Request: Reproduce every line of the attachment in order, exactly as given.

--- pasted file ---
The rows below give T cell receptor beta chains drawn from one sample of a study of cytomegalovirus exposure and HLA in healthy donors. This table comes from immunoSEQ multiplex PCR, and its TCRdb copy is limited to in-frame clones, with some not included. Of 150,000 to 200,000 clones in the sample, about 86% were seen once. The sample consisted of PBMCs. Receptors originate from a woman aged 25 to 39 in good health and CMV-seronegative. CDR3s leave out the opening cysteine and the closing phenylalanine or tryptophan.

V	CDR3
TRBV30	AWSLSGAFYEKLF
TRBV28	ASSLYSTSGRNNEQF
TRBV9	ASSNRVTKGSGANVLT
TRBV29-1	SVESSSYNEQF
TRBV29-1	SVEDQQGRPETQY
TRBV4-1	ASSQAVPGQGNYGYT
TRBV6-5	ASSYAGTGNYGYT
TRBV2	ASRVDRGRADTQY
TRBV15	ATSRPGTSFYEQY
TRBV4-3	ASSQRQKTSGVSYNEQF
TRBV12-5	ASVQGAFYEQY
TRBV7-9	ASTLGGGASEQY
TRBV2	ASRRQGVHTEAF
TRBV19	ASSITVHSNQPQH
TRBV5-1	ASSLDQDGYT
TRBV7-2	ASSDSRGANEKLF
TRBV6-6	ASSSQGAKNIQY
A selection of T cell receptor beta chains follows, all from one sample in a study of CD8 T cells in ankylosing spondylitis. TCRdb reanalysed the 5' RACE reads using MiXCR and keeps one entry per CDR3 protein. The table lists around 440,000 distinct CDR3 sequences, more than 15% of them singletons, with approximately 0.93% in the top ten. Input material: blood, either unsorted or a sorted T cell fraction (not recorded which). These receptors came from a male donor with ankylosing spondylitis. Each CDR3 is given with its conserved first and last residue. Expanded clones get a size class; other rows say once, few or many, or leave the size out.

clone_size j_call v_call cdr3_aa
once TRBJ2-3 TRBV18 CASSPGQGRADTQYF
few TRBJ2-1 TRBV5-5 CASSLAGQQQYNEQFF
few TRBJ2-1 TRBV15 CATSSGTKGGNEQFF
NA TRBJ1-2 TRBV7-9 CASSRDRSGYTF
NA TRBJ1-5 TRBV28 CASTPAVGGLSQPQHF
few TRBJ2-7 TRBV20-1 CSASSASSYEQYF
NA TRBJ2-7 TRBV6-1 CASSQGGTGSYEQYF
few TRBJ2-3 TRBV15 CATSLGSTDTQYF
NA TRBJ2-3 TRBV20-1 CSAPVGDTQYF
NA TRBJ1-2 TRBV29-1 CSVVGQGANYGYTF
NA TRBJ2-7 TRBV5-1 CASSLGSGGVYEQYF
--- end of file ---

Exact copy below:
The rows below give T cell receptor beta chains drawn from one sample of a study of cytomegalovirus exposure and HLA in healthy donors. This table comes from immunoSEQ multiplex PCR, and its TCRdb copy is limited to in-frame clones, with some not included. Of 150,000 to 200,000 clones in the sample, about 86% were seen once. The sample consisted of PBMCs. Receptors originate from a woman aged 25 to 39 in good health and CMV-seronegative. CDR3s leave out the opening cysteine and the closing phenylalanine or tryptophan.

V	CDR3
TRBV30	AWSLSGAFYEKLF
TRBV28	ASSLYSTSGRNNEQF
TRBV9	ASSNRVTKGSGANVLT
TRBV29-1	SVESSSYNEQF
TRBV29-1	SVEDQQGRPETQY
TRBV4-1	ASSQAVPGQGNYGYT
TRBV6-5	ASSYAGTGNYGYT
TRBV2	ASRVDRGRADTQY
TRBV15	ATSRPGTSFYEQY
TRBV4-3	ASSQRQKTSGVSYNEQF
TRBV12-5	ASVQGAFYEQY
TRBV7-9	ASTLGGGASEQY
TRBV2	ASRRQGVHTEAF
TRBV19	ASSITVHSNQPQH
TRBV5-1	ASSLDQDGYT
TRBV7-2	ASSDSRGANEKLF
TRBV6-6	ASSSQGAKNIQY
A selection of T cell receptor beta chains follows, all from one sample in a study of CD8 T cells in ankylosing spondylitis. TCRdb reanalysed the 5' RACE reads using MiXCR and keeps one entry per CDR3 protein. The table lists around 440,000 distinct CDR3 sequences, more than 15% of them singletons, with approximately 0.93% in the top ten. Input material: blood, either unsorted or a sorted T cell fraction (not recorded which). These receptors came from a male donor with ankylosing spondylitis. Each CDR3 is given with its conserved first and last residue. Expanded clones get a size class; other rows say once, few or many, or leave the size out.

clone_size j_call v_call cdr3_aa
once TRBJ2-3 TRBV18 CASSPGQGRADTQYF
few TRBJ2-1 TRBV5-5 CASSLAGQQQYNEQFF
few TRBJ2-1 TRBV15 CATSSGTKGGNEQFF
NA TRBJ1-2 TRBV7-9 CASSRDRSGYTF
NA TRBJ1-5 TRBV28 CASTPAVGGLSQPQHF
few TRBJ2-7 TRBV20-1 CSASSASSYEQYF
NA TRBJ2-7 TRBV6-1 CASSQGGTGSYEQYF
few TRBJ2-3 TRBV15 CATSLGSTDTQYF
NA TRBJ2-3 TRBV20-1 CSAPVGDTQYF
NA TRBJ1-2 TRBV29-1 CSVVGQGANYGYTF
NA TRBJ2-7 TRBV5-1 CASSLGSGGVYEQYF